Brussels Edition: Greece Reloaded
(Bloomberg) -- Welcome to the Brussels Edition, Bloomberg’s daily briefing on what matters most in the heart of the European Union.
Four years ago today, Alexis Tsipras won a referendum that pushed Greece to the brink of leaving the euro area. It was the apogee of power for the firebrand premier, and it’s been going mostly downhill ever since. Polls suggest that this Sunday will mark the end of his rule in a national ballot that is projected to catapult mainstream leader Kyriakos Mitsotakis to the top. The Greek adventure shows how the realities of office are one way to demystify populism. Whether it’s the best way or not is measured by the cost such policies carry for institutions and the economy.
Nuclear Iran | Also on Sunday, the deadline that Iran has handed to European nations to offer economic guarantees in return for not restarting uranium enrichment expires, escalating a crisis that threatens to collapse what’s left of the 2015 nuclear accord that Donald Trump quit last year. Diplomats are telling us not to expect much, as European powers are eager to take this slowly, delaying as long as possible in the hope of a miraculous resolution.
Week Ahead | In other de-escalation news, EU finance ministers meeting next week are expected to agree (some of them rather grudgingly) with the Commission’s assessment that Italy’s latest commitments are sufficient to avert an immediate launch of an infringement procedure over Rome’s debt. Also next week, we expect quarterly economic forecasts to show whether a rebound is foreseen after the recent disappointing quarters.
German Malaise | Speaking of weakness, Europe’s largest economy has seen its manufacturing sector weighed down for more than a year amid global trade spats, and data due today is likely to show that German factory orders declined once again in May. The slowdown is having wider ramifications for the euro-area economy as policy makers consider further support measures, with one European Central Bank official stating earlier this week that the days of calling the weakness “temporary” are over.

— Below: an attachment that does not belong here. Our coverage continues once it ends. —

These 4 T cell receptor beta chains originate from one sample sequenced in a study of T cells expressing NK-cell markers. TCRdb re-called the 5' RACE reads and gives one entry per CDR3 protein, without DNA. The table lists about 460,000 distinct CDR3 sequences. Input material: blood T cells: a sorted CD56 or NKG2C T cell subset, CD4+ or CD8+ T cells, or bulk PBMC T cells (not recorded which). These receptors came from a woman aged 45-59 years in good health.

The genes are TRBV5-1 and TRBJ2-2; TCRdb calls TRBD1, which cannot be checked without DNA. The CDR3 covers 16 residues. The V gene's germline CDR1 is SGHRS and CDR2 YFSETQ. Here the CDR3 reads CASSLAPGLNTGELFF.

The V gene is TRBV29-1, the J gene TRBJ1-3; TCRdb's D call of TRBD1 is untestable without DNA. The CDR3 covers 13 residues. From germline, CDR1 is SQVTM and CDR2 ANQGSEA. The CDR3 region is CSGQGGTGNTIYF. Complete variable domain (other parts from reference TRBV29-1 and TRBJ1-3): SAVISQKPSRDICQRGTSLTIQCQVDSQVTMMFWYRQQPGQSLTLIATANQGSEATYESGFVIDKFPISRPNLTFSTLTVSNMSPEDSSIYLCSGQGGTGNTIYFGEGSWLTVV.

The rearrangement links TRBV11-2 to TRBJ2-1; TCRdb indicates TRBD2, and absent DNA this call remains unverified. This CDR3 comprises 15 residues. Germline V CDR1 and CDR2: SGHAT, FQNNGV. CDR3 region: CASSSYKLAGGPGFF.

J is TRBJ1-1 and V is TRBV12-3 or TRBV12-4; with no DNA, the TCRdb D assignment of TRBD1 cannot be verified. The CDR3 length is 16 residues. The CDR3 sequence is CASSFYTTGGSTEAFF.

Free Money | Investors are so keen to find a safe home for their cash that they’re paying the German government to take it, and that makes the nation’s reluctance to borrow increasingly puzzling. Yields are now below zero for 85% of German sovereign debt, but the government continues to reduce its already relatively low deficit, despite a slowing economy that could arguably benefit from a fiscal boost.
In Case You Missed It
Top Jobs | Getting chosen by EU leaders was only part of the job. Ursula von der Leyen and Christine Lagarde still need to jump through a bunch of bureaucratic hoops before they become head of the Commission and the ECB. Here’s a look at the process and the timeline ahead.
Easier Competition | Germany, France and Poland are pushing plans to facilitate big mergers in the EU, after the bloc shot down an intended tie-up this year between Siemens and Alstom to create a European champion to compete with China. A joint paper released by the three countries falls short of suggesting a veto power for national governments over the Commission, but says member states should become more involved in merger policy.
Connected Cars | EU member states scrapped rules proposed by the Commission mandating — soon to be outdated — WiFi technology as the basis for how future connected cars talk to each other. The ruling is a victory for 5G technology as countries around the world prepare for the ultra-fast wireless networks, which will power everything from self-driving automobiles to smart factories.
Quiz Answer | The top European official with a taste for peanut M&Ms is none other than Lagarde, who was known to get out the chocolate threats (in their distinctive yellow bag) and pass them around euro-area ministers when Greek debt discussions threatened to get out of control. This and other juicy details about Lagarde’s tenure at the IMF at the peak of the Greek crisis feature in this summer’s must-read book by our very own Viktoria Dendrinou.
Chart of the Day
As Lagarde departs from the IMF, the unwritten agreement that has placed a European in the top job since the institution was created at the end of World War II is unlikely to change. But history also suggests it might be time for someone other than a French national to take the position. Just one other country, Sweden, has filled the position more than once, and that was half a century ago.
All times CET.
- 10:30 a.m. Commission President Jean-Claude Juncker meets Finland’s Prime Minister Antti Rinne in Helsinki
- 11 a.m. Informal meeting of ministers responsible for competitiveness in Helsinki
- EU foreign policy chief Federica Mogherini participates in Western Balkans Summit in Poznan, Poland
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